Universal grammar is attacked because languages are more diverse than previously thought. Well, great, but the term "universal grammar" is still vague and may be adjusted to agree with the enhanced diversity. Yes, I do realize that I have just been defending Noam Chomsky, kind of. ;-) Some grammar-like abilities are surely hardwired to the brain although most of the detailed laws that Chomsky and others later added may be found incorrect in general.

Not shockingly for this world flooded with anti-quantum zealots, a software engineer and armchair physicist wants to "retire" the uncertainty principle, too. The arguments are complete gibberish – partly based on authorities, partly based on discussions of the right translation of Heisenberg's "Unschärfe Relation". You can't get to any real physics in this way, Mr Krause. At most, you will create feces. The word may sound similar to "physics" but it is not the same thing. Only crackpots doubt the uncertainty principle.

Gordon Kane wants to retire the idea that the world only has 3+1 dimensions. I sympathetic to the extent that many people should get used to the (likely and contradicting no established insights) possibility of extra dimensions. On the other hand, it still seems remotely plausible that the right future (marginally improved or even complete) explanations will only deal with $$d=4$$ at some pragmatic level (even if they're rooted in string theory) so I wouldn't "retire" all researchers that assume $$d=4$$ in their research even though I think it is very likely that their starting point misses some important points.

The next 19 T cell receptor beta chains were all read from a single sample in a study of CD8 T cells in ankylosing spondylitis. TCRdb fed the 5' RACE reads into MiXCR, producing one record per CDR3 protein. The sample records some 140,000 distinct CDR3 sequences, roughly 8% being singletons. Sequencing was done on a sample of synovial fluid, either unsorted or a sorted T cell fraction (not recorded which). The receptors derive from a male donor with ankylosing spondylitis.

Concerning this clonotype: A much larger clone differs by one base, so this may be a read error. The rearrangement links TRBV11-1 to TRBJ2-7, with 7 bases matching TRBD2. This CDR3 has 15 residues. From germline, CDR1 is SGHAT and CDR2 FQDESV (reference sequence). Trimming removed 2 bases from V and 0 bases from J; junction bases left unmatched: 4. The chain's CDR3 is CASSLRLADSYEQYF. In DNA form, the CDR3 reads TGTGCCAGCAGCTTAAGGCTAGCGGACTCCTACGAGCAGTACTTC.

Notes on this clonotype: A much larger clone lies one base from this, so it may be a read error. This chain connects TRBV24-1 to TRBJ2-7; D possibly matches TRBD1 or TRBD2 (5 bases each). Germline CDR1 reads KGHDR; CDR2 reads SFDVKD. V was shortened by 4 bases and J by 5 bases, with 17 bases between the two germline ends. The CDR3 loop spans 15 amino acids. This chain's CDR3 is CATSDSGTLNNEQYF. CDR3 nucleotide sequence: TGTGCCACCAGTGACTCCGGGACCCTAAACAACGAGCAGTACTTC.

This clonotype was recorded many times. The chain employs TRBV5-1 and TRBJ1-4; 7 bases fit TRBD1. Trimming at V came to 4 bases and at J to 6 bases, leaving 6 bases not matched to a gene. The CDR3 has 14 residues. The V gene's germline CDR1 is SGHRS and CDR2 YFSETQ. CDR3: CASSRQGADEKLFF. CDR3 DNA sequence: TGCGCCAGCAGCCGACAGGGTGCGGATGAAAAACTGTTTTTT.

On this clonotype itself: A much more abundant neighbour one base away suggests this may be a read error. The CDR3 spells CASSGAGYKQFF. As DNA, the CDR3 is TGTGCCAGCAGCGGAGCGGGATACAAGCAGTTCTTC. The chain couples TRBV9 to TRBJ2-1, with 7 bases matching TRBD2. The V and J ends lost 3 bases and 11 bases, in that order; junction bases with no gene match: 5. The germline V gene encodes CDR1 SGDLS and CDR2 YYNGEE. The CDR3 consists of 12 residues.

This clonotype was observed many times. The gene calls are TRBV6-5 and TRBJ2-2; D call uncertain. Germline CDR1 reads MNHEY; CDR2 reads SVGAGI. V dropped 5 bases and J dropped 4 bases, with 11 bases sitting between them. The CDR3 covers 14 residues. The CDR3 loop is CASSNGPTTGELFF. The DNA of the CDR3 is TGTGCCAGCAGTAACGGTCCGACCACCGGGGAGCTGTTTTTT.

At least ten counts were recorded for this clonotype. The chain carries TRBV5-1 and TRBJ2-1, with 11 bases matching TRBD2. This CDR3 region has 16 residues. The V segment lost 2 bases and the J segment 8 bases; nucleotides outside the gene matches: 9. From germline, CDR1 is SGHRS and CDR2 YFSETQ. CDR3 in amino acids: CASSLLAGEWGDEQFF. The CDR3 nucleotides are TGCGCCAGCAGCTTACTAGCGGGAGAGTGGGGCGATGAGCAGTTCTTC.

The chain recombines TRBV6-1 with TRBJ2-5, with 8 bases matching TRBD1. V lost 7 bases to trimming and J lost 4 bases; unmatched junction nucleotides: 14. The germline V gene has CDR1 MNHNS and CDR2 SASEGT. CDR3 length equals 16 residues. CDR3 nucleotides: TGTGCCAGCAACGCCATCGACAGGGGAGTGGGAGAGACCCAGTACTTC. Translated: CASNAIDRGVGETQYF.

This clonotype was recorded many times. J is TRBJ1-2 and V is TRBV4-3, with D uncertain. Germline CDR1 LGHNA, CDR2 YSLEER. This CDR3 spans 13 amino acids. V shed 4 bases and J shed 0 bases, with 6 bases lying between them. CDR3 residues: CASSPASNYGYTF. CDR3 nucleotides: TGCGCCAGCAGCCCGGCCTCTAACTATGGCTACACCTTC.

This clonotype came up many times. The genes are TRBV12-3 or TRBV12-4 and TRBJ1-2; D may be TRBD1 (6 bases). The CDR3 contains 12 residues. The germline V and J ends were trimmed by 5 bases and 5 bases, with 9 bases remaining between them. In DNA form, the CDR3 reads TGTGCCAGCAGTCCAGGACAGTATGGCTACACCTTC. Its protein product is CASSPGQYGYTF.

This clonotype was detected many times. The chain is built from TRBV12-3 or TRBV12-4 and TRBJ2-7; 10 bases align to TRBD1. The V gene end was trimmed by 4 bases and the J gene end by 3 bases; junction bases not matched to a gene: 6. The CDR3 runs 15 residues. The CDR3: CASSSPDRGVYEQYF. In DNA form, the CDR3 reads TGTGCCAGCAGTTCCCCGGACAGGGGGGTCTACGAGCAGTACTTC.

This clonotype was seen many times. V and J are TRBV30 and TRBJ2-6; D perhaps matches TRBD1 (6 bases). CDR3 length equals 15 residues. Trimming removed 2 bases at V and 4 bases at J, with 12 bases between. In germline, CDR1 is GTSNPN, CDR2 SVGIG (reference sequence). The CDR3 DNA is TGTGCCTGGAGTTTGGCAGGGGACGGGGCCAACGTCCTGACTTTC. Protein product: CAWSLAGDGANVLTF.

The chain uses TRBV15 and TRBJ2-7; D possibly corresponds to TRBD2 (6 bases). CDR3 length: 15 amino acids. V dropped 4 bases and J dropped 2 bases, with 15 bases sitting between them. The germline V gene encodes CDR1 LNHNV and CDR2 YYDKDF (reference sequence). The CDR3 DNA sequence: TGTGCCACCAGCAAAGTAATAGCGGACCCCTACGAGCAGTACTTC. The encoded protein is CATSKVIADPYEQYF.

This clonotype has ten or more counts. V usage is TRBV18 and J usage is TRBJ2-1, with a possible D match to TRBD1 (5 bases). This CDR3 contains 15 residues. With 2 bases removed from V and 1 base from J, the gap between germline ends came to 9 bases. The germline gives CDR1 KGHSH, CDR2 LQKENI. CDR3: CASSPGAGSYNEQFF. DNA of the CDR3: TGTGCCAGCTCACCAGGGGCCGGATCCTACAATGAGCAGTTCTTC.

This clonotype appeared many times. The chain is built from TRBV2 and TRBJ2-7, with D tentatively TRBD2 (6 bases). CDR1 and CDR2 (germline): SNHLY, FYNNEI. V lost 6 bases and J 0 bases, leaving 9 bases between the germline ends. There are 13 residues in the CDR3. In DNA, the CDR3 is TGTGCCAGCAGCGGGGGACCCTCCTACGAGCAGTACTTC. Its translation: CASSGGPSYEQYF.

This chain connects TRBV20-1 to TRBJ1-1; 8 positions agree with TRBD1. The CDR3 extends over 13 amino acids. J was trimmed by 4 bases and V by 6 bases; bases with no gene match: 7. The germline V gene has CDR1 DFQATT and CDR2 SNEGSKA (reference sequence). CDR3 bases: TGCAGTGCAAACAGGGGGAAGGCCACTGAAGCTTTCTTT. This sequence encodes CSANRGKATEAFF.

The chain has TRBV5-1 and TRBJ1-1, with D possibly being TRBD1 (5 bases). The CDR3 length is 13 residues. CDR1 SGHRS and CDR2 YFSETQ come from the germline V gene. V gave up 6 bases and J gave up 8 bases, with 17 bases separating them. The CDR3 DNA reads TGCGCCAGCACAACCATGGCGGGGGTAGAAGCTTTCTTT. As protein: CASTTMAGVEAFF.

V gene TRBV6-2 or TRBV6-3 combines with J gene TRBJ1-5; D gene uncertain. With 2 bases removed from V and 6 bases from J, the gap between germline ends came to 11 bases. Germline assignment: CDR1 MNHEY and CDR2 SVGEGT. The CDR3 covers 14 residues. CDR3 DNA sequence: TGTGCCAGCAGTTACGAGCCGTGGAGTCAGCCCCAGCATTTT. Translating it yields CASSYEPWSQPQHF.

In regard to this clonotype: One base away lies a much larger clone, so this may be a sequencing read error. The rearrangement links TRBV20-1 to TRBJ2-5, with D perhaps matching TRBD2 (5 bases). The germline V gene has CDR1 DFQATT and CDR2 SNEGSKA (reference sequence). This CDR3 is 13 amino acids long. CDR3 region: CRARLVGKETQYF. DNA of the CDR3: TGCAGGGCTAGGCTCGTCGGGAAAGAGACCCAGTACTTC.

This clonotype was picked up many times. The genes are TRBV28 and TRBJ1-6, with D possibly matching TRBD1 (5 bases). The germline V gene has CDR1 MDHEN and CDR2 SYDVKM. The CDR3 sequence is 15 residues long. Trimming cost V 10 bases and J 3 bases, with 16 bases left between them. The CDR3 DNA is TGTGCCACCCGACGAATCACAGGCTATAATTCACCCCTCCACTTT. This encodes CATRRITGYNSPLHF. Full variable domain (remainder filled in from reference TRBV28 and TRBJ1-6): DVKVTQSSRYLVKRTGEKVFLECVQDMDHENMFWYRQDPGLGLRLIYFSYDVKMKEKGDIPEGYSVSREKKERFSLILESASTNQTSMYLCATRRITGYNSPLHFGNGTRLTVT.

I had the temptation to react to every single answer but 173 is too many and many of the answers are too silly.

1. I am somewhat underwhelmed by the quality of the ideas involved on the website. Alan Guth is the only one with the stature to be even taken moderately seriously, even if the anti low entropy position is kind of silly on the face of it. Reading the article entries is somewhat depressing. I would propose that deities is probably an scientific idea that should probably retired, just to see if people would get the humor of the situation.

2. Thanks for this report Lumo, now I dont have to read the original link with all the comments that have a high potential to raise my blood pressure ... :-P

It is probably a good decision to not respond to all 173 or so comments, as getting too upset about things can really be dangerous for your health (I know what I am talking about :-/...)...

Of course, certain things in defense of correct science always have to be stated by at least some reasonable scientists, which is what this TRF article nicely does :-)

Cheers

3. The conservatives are typical by their hypocritical attitude: although they've mouth full of noble ideas about how to falsify the theories, but when their pet theory faces falsification, they just seek for excuses why not to do it. The SUSY and string theory has been falsified so many times in recent past, but what we are listening is just the "narrowing of parameter space".